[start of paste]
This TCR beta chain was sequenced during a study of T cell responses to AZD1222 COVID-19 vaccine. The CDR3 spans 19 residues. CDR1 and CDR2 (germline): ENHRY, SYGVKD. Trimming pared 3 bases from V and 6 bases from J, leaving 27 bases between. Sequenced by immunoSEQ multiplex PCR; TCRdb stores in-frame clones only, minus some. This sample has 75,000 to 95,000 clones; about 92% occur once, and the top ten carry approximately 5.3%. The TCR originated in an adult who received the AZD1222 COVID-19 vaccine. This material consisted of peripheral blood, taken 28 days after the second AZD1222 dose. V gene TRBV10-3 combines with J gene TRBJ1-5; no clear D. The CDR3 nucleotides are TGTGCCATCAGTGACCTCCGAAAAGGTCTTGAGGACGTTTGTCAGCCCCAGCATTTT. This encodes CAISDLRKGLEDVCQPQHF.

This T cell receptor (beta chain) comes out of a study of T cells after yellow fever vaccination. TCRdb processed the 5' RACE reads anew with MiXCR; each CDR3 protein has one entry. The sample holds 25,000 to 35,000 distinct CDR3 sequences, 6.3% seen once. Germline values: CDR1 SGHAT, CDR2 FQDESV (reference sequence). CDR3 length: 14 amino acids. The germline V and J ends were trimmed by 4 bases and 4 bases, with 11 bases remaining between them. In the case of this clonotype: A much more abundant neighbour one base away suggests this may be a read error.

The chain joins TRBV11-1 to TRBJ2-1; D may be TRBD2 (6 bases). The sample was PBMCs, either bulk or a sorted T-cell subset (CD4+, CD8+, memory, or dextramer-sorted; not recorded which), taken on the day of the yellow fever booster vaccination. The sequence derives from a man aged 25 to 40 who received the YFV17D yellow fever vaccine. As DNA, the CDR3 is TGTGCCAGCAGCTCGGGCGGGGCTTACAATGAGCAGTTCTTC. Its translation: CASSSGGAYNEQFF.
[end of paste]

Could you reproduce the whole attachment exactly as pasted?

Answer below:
This TCR beta chain was sequenced during a study of T cell responses to AZD1222 COVID-19 vaccine. The CDR3 spans 19 residues. CDR1 and CDR2 (germline): ENHRY, SYGVKD. Trimming pared 3 bases from V and 6 bases from J, leaving 27 bases between. Sequenced by immunoSEQ multiplex PCR; TCRdb stores in-frame clones only, minus some. This sample has 75,000 to 95,000 clones; about 92% occur once, and the top ten carry approximately 5.3%. The TCR originated in an adult who received the AZD1222 COVID-19 vaccine. This material consisted of peripheral blood, taken 28 days after the second AZD1222 dose. V gene TRBV10-3 combines with J gene TRBJ1-5; no clear D. The CDR3 nucleotides are TGTGCCATCAGTGACCTCCGAAAAGGTCTTGAGGACGTTTGTCAGCCCCAGCATTTT. This encodes CAISDLRKGLEDVCQPQHF.

This T cell receptor (beta chain) comes out of a study of T cells after yellow fever vaccination. TCRdb processed the 5' RACE reads anew with MiXCR; each CDR3 protein has one entry. The sample holds 25,000 to 35,000 distinct CDR3 sequences, 6.3% seen once. Germline values: CDR1 SGHAT, CDR2 FQDESV (reference sequence). CDR3 length: 14 amino acids. The germline V and J ends were trimmed by 4 bases and 4 bases, with 11 bases remaining between them. In the case of this clonotype: A much more abundant neighbour one base away suggests this may be a read error.

The chain joins TRBV11-1 to TRBJ2-1; D may be TRBD2 (6 bases). The sample was PBMCs, either bulk or a sorted T-cell subset (CD4+, CD8+, memory, or dextramer-sorted; not recorded which), taken on the day of the yellow fever booster vaccination. The sequence derives from a man aged 25 to 40 who received the YFV17D yellow fever vaccine. As DNA, the CDR3 is TGTGCCAGCAGCTCGGGCGGGGCTTACAATGAGCAGTTCTTC. Its translation: CASSSGGAYNEQFF.